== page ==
When we have sex, our bodies spread the dopamine chemical along the various major pathways of our brains. This happens during many other pleasurable activities (not just sex), and like a car that's running smoothly until it isn't, you likely won't notice your body is doing this unless there is a problem with how your body carries out that function.

Dopamine deficiency can be linked to depression because our dopamine system is critical in transforming the perception of liking a reward into the motivation to seek out that reward.

Anyone who has struggled with this affliction can tell you that motivation and incentive are extremely difficult to find when you're experiencing depression.

Now, let's talk about serotonin because there is also an influx in serotonin when we have intercourse. Serotonin and dopamine affect many of the same things in our bodies, just in different ways. Both are equally important in regulating various bodily functions like sleep, emotions, and metabolism.

Researchers have been studying and analyzing the link between serotonin and depression for half a century now and while it was originally believed to be as simple as "low serotonin causes depression", the reality is far more complex.

In simple terms, low serotonin isn't a direct cause of clinical depression (as there isn't just one cause and they are extremely difficult to pinpoint due to our complex systems). However, raising your serotonin levels has proven to be one of the most effective depression treatments.

Why? Because serotonin is known to help regulate your mood, social behaviors, emotions, appetite and digestion, sleep, memory and sex drive. Some of the more prominent symptoms of anxiety and depression include erratic sleep, bad memory, hard-to-manage emotions and mood swings that alter your social behavior.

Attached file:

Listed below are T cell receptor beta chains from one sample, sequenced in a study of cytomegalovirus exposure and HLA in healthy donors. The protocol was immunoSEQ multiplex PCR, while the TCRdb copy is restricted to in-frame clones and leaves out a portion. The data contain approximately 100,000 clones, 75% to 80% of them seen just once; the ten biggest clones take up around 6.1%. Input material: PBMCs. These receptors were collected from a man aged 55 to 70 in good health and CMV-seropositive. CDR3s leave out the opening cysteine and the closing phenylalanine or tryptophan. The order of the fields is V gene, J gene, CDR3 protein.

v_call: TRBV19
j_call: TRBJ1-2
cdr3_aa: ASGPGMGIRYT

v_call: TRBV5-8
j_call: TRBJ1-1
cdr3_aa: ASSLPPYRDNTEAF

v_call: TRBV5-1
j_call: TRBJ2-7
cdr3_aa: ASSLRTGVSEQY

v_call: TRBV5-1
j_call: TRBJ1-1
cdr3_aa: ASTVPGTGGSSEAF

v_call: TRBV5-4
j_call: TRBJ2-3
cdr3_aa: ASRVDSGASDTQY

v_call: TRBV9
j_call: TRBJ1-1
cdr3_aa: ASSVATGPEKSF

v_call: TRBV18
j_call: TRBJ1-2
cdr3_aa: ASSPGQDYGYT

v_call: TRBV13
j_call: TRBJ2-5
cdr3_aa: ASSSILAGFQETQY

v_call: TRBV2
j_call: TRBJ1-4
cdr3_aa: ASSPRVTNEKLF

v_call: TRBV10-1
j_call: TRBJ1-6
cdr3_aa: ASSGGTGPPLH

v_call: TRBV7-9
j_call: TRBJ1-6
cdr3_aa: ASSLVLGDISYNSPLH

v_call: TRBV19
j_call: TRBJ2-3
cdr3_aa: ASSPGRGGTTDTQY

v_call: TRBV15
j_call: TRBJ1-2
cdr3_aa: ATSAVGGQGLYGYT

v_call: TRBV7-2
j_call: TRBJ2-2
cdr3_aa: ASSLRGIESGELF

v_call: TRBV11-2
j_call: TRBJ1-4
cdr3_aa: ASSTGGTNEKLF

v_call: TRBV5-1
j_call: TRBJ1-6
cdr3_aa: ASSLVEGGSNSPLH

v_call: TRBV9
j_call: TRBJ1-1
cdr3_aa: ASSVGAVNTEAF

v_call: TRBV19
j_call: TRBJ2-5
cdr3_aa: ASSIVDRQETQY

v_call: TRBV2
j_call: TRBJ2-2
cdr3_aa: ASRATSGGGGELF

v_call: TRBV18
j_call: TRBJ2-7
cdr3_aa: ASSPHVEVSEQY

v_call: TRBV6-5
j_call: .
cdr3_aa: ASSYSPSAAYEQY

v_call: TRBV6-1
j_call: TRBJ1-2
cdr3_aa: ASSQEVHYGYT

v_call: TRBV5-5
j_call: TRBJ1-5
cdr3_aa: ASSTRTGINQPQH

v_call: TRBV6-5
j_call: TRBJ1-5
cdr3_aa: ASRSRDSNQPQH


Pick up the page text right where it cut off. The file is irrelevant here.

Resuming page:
Taking this information into account, it makes total sense that regulating some of these body functions (by having regular sex and releasing these hormone-balancing chemicals) would help decrease the symptoms of these specific mental health concerns.

Sexual intercourse, epinephrine and the “feeling alive” sensation

We also have to talk about the epinephrine chemical that is released during sexual intercourse. Epinephrine is an adrenaline hormone. This hormone activates our sympathetic nervous system, which makes you feel that "heart pounding in your chest" kind of exhilaration you feel when you're out for a jog, getting a new tattoo or (you guessed it) having sex.

According to Medical News Today, low levels of epinephrine can often result in physical and mental symptoms such as feeling anxious or depressed.

The 2 big “O”s

The "O"s are "orgasm" and "oxytocin". Orgasms, you (hopefully) have when you have sexual intercourse. Oxytocin is the hormone that is released during orgasm.

Known as the 'love hormone', oxytocin is that "let's be together forever" feeling that plays a vital role in our pleasurable climaxes as well as how our body feels after we've reached climax. You get a big dose of oxytocin during an orgasm, but that's not the only time oxytocin makes an appearance. For women, oxytocin is also released during labor and while breastfeeding, which helps create that motherly bond between herself and her newborn baby.

See, oxytocin doesn't just make you feel good, and it's not just about feeling "in love"—but when our bodies experience surges in oxytocin we also begin to feel attachment and trust as a result of this hormone surge.

According to PET scans taken at the moment of orgasm, the reward circuits in our brains light up like fireworks and the center of reasoning and behavior temporarily shut down as you spiral into what can only be described as sexual bliss. You can see a really cool video by Rutgers University of said sexual fireworks shown in the female brain below.

Knowing what we know about anxiety disorders and how easily things are overthought to the point of bringing on a panic attack, that temporary shut off of reasoning can be incredibly helpful for someone who is feeling "stuck" in their own mind.

Given the link between orgasm and oxytocin (and the link between oxytocin and feeling good), it's not a far leap to consider the effect oxytocin released by sex can have on someone who is struggling with an anxiety or depression disorder.

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  • Many parts of the world are suffering from a shortage of sperm donors due to the high bar for acceptance and varying laws regarding donor anonymity.